In recent years, the United States Supreme Court has done its level best to derail class actions. In decision after decision the Court has curtailed the ability of regular people to join together to challenge the actions of corporations and other entities. The more cynical among us might see this as a pattern whereby the Court is going out of its way to grant new rights to the powerful and wealthy interests in our society. (See, for example, the recent decision in McCutcheon v. FEC, in which the Court greatly expanded the ability of wealthy individuals to contribute to campaign funds-and thereby disproportionately influence elections.)
The Court’s attack on class actions has dramatically affected workers seeking to enforce their rights under federal and state labor laws. Many workers who have sought to represent groups of employees in court have been (1) prevented from representing other workers (by way of a class action waiver that they were forced to sign in order to get the job), and (2) forced into arbitration where they are denied the right to present their case to a jury of their peers.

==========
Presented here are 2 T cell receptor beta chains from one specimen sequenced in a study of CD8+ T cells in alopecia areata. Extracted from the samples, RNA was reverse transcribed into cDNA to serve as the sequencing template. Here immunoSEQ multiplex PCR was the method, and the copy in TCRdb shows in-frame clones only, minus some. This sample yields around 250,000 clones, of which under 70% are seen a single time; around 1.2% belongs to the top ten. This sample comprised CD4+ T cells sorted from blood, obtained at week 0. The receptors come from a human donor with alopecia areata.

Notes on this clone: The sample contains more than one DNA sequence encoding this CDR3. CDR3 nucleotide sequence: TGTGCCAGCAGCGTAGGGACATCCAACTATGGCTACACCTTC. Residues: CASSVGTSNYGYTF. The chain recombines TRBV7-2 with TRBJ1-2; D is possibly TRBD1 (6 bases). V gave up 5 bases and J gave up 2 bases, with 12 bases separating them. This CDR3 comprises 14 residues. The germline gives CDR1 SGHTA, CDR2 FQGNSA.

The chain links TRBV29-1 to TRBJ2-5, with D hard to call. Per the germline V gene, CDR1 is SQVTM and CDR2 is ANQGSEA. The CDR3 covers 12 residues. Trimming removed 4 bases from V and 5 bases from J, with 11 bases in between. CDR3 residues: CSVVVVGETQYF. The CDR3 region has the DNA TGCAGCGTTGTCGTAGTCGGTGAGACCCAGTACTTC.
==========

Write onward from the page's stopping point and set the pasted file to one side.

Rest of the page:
Workers in California are fortunate in that they have another resource to rely upon in the event that they are unable to bring a class action. California’s Private Attorneys General Act (also known as “PAGA”) was enacted in 2004 because the California Labor & Workplace Development Agency (LWDA) did not have enough attorneys or staff to enforce the California Labor Code. The goal at that time was to allow workers-particularly low wage agricultural workers-to file representative actions on behalf of themselves and their co-workers. (California Rural Legal Assistance, an incredible organization that represents farm workers, led the fight enact PAGA.) Continue reading